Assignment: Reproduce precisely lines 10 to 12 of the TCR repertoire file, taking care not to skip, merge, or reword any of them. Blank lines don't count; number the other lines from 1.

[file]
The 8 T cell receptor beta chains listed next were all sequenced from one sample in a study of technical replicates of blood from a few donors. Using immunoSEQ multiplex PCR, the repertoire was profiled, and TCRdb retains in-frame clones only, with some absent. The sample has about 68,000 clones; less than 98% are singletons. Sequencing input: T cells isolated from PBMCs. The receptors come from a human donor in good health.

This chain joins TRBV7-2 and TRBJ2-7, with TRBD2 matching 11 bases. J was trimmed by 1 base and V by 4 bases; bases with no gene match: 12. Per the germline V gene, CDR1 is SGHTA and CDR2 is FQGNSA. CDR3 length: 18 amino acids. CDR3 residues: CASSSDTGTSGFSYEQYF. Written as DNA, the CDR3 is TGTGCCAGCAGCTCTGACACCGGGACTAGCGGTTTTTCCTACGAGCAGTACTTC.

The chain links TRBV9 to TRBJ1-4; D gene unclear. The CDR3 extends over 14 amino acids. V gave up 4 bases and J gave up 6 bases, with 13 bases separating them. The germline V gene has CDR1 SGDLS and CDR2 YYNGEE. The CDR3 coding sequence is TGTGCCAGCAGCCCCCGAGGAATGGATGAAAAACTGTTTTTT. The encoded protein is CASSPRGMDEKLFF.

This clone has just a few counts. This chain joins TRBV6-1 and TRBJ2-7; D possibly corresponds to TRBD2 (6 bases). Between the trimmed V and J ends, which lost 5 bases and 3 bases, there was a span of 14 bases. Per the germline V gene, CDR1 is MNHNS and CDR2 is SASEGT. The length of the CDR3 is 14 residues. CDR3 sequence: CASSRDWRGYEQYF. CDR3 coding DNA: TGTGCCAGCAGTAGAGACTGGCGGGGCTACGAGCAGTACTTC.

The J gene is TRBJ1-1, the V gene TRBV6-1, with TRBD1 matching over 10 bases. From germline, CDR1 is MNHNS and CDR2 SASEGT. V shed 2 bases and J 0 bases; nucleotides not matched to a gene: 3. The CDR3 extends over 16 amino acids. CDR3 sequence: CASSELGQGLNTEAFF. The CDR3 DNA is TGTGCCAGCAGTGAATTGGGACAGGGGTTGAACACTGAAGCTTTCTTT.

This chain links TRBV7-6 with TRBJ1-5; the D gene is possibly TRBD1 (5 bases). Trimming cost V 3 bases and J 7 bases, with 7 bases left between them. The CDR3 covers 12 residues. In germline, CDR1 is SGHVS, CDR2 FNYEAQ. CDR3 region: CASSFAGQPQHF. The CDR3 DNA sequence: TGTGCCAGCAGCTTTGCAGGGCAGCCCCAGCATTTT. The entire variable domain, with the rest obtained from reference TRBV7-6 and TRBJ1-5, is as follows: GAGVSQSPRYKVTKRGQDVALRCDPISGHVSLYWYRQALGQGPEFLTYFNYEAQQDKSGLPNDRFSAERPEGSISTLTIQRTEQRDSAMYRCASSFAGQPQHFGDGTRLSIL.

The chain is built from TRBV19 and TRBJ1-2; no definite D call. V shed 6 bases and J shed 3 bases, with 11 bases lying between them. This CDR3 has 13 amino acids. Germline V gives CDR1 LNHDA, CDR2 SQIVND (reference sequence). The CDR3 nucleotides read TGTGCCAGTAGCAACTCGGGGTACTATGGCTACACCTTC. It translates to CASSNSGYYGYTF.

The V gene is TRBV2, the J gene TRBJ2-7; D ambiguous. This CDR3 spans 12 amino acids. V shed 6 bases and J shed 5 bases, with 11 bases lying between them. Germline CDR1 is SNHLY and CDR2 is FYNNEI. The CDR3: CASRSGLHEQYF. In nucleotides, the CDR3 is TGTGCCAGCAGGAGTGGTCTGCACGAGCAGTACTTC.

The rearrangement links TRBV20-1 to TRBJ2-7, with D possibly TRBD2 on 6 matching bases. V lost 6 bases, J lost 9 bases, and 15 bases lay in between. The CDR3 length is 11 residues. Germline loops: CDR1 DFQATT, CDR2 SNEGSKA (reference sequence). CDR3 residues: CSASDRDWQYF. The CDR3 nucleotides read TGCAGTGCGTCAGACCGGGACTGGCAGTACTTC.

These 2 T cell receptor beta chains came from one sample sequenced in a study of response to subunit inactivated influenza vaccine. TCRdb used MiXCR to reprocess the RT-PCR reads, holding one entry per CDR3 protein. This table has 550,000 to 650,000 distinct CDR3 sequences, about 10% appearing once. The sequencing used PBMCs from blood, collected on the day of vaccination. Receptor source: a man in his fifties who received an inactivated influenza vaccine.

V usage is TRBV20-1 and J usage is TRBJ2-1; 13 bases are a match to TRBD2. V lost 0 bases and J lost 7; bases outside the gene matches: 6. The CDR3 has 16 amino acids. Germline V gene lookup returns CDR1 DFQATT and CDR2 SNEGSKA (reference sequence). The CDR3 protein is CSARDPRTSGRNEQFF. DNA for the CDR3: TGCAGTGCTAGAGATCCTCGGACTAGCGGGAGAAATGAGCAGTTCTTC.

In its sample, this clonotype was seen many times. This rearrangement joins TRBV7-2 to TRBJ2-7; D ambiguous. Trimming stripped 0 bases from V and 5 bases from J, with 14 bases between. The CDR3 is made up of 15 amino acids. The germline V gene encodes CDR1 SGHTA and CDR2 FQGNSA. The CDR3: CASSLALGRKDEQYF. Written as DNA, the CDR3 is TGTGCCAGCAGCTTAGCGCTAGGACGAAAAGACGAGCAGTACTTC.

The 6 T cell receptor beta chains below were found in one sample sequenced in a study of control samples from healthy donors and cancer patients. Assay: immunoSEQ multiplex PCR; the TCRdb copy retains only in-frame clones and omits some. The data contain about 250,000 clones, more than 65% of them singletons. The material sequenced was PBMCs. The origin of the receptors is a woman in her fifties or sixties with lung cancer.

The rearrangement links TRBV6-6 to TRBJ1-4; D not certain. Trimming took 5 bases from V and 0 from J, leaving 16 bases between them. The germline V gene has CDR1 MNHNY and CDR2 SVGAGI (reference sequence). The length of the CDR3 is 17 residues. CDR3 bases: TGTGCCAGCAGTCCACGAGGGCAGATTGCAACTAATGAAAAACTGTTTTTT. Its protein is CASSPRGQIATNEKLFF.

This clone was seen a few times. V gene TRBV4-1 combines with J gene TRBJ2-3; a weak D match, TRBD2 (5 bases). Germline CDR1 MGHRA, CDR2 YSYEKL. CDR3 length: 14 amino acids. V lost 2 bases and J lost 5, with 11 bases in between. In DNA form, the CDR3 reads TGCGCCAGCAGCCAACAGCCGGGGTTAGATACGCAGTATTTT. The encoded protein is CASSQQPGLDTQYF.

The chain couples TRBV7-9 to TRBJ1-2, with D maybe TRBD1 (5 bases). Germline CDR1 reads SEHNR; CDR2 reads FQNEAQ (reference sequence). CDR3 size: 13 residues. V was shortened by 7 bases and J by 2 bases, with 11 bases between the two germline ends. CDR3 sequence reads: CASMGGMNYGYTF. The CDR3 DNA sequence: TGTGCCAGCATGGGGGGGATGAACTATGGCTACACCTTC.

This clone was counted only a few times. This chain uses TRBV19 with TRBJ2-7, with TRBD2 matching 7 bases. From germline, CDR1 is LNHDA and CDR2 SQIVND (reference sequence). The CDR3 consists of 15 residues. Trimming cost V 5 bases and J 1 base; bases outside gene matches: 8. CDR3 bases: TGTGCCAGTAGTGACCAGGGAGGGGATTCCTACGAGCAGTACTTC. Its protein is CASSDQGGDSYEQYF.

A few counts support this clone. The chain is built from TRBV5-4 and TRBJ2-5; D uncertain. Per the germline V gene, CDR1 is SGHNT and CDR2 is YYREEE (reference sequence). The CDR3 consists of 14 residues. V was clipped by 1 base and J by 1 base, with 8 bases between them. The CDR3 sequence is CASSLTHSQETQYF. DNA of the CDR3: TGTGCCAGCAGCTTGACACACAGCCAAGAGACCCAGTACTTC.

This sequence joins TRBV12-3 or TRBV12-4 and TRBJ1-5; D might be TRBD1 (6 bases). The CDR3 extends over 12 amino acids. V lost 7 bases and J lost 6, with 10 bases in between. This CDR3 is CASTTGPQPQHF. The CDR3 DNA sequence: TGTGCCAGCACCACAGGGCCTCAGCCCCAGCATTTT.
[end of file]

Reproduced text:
These 2 T cell receptor beta chains came from one sample sequenced in a study of response to subunit inactivated influenza vaccine. TCRdb used MiXCR to reprocess the RT-PCR reads, holding one entry per CDR3 protein. This table has 550,000 to 650,000 distinct CDR3 sequences, about 10% appearing once. The sequencing used PBMCs from blood, collected on the day of vaccination. Receptor source: a man in his fifties who received an inactivated influenza vaccine.

V usage is TRBV20-1 and J usage is TRBJ2-1; 13 bases are a match to TRBD2. V lost 0 bases and J lost 7; bases outside the gene matches: 6. The CDR3 has 16 amino acids. Germline V gene lookup returns CDR1 DFQATT and CDR2 SNEGSKA (reference sequence). The CDR3 protein is CSARDPRTSGRNEQFF. DNA for the CDR3: TGCAGTGCTAGAGATCCTCGGACTAGCGGGAGAAATGAGCAGTTCTTC.

In its sample, this clonotype was seen many times. This rearrangement joins TRBV7-2 to TRBJ2-7; D ambiguous. Trimming stripped 0 bases from V and 5 bases from J, with 14 bases between. The CDR3 is made up of 15 amino acids. The germline V gene encodes CDR1 SGHTA and CDR2 FQGNSA. The CDR3: CASSLALGRKDEQYF. Written as DNA, the CDR3 is TGTGCCAGCAGCTTAGCGCTAGGACGAAAAGACGAGCAGTACTTC.